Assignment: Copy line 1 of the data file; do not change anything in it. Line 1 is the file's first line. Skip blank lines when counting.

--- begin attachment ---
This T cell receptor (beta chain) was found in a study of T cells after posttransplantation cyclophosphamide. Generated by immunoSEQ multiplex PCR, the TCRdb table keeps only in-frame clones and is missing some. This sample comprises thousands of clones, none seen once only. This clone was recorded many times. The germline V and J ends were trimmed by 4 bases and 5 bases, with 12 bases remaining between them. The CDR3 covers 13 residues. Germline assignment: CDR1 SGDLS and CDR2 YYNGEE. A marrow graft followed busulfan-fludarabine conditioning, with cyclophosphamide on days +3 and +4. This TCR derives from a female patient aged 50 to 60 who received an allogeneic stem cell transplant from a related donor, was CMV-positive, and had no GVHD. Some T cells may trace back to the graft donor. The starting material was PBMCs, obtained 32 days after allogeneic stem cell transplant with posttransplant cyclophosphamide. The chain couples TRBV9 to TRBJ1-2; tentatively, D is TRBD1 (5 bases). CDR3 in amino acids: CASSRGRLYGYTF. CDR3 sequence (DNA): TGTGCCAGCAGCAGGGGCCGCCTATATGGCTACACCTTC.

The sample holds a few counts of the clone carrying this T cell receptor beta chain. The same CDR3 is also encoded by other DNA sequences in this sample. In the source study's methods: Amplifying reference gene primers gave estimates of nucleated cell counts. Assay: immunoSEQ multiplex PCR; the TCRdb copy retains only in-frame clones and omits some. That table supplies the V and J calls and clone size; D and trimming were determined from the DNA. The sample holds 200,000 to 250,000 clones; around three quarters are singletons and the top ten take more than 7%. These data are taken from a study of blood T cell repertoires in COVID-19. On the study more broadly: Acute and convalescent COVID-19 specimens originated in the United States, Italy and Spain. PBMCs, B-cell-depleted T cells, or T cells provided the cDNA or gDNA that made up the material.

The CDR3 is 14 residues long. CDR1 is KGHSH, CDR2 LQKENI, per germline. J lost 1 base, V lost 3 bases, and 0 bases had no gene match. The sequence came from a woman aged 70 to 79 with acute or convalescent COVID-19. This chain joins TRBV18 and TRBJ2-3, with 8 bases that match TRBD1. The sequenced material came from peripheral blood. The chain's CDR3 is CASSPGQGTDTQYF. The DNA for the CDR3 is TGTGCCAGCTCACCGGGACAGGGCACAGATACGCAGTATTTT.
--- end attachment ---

This T cell receptor (beta chain) was found in a study of T cells after posttransplantation cyclophosphamide. Generated by immunoSEQ multiplex PCR, the TCRdb table keeps only in-frame clones and is missing some. This sample comprises thousands of clones, none seen once only. This clone was recorded many times. The germline V and J ends were trimmed by 4 bases and 5 bases, with 12 bases remaining between them. The CDR3 covers 13 residues. Germline assignment: CDR1 SGDLS and CDR2 YYNGEE. A marrow graft followed busulfan-fludarabine conditioning, with cyclophosphamide on days +3 and +4. This TCR derives from a female patient aged 50 to 60 who received an allogeneic stem cell transplant from a related donor, was CMV-positive, and had no GVHD. Some T cells may trace back to the graft donor. The starting material was PBMCs, obtained 32 days after allogeneic stem cell transplant with posttransplant cyclophosphamide. The chain couples TRBV9 to TRBJ1-2; tentatively, D is TRBD1 (5 bases). CDR3 in amino acids: CASSRGRLYGYTF. CDR3 sequence (DNA): TGTGCCAGCAGCAGGGGCCGCCTATATGGCTACACCTTC.